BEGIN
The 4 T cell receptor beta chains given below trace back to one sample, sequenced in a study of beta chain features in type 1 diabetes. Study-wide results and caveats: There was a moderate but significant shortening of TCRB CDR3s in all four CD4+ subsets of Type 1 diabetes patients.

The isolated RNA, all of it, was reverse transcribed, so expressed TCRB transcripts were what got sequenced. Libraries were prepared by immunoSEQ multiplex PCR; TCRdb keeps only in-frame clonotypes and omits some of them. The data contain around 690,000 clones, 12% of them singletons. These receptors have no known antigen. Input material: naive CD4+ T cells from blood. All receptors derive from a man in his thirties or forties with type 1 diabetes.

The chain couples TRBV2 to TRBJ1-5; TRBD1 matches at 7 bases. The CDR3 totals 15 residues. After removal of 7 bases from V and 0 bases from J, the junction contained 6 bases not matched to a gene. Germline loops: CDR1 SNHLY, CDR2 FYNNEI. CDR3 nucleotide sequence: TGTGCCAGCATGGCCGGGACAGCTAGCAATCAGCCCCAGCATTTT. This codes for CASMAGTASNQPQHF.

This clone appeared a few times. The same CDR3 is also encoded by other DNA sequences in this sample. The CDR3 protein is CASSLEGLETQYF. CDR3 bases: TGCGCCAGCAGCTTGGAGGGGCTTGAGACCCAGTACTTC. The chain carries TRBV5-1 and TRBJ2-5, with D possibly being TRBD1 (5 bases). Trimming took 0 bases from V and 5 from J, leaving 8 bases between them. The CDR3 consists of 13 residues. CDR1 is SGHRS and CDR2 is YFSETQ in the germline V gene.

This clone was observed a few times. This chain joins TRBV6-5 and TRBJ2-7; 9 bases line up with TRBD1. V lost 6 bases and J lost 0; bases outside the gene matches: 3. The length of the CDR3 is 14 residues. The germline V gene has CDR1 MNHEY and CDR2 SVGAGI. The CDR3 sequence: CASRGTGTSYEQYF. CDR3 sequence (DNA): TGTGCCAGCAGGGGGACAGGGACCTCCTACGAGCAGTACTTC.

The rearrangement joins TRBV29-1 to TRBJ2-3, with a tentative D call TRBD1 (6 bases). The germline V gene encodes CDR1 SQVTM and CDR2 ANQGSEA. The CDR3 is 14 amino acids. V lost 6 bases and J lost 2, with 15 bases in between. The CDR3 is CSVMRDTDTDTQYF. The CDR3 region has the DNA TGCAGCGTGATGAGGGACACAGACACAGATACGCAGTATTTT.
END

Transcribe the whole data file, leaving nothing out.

The 4 T cell receptor beta chains given below trace back to one sample, sequenced in a study of beta chain features in type 1 diabetes. Study-wide results and caveats: There was a moderate but significant shortening of TCRB CDR3s in all four CD4+ subsets of Type 1 diabetes patients.

The isolated RNA, all of it, was reverse transcribed, so expressed TCRB transcripts were what got sequenced. Libraries were prepared by immunoSEQ multiplex PCR; TCRdb keeps only in-frame clonotypes and omits some of them. The data contain around 690,000 clones, 12% of them singletons. These receptors have no known antigen. Input material: naive CD4+ T cells from blood. All receptors derive from a man in his thirties or forties with type 1 diabetes.

The chain couples TRBV2 to TRBJ1-5; TRBD1 matches at 7 bases. The CDR3 totals 15 residues. After removal of 7 bases from V and 0 bases from J, the junction contained 6 bases not matched to a gene. Germline loops: CDR1 SNHLY, CDR2 FYNNEI. CDR3 nucleotide sequence: TGTGCCAGCATGGCCGGGACAGCTAGCAATCAGCCCCAGCATTTT. This codes for CASMAGTASNQPQHF.

This clone appeared a few times. The same CDR3 is also encoded by other DNA sequences in this sample. The CDR3 protein is CASSLEGLETQYF. CDR3 bases: TGCGCCAGCAGCTTGGAGGGGCTTGAGACCCAGTACTTC. The chain carries TRBV5-1 and TRBJ2-5, with D possibly being TRBD1 (5 bases). Trimming took 0 bases from V and 5 from J, leaving 8 bases between them. The CDR3 consists of 13 residues. CDR1 is SGHRS and CDR2 is YFSETQ in the germline V gene.

This clone was observed a few times. This chain joins TRBV6-5 and TRBJ2-7; 9 bases line up with TRBD1. V lost 6 bases and J lost 0; bases outside the gene matches: 3. The length of the CDR3 is 14 residues. The germline V gene has CDR1 MNHEY and CDR2 SVGAGI. The CDR3 sequence: CASRGTGTSYEQYF. CDR3 sequence (DNA): TGTGCCAGCAGGGGGACAGGGACCTCCTACGAGCAGTACTTC.

The rearrangement joins TRBV29-1 to TRBJ2-3, with a tentative D call TRBD1 (6 bases). The germline V gene encodes CDR1 SQVTM and CDR2 ANQGSEA. The CDR3 is 14 amino acids. V lost 6 bases and J lost 2, with 15 bases in between. The CDR3 is CSVMRDTDTDTQYF. The CDR3 region has the DNA TGCAGCGTGATGAGGGACACAGACACAGATACGCAGTATTTT.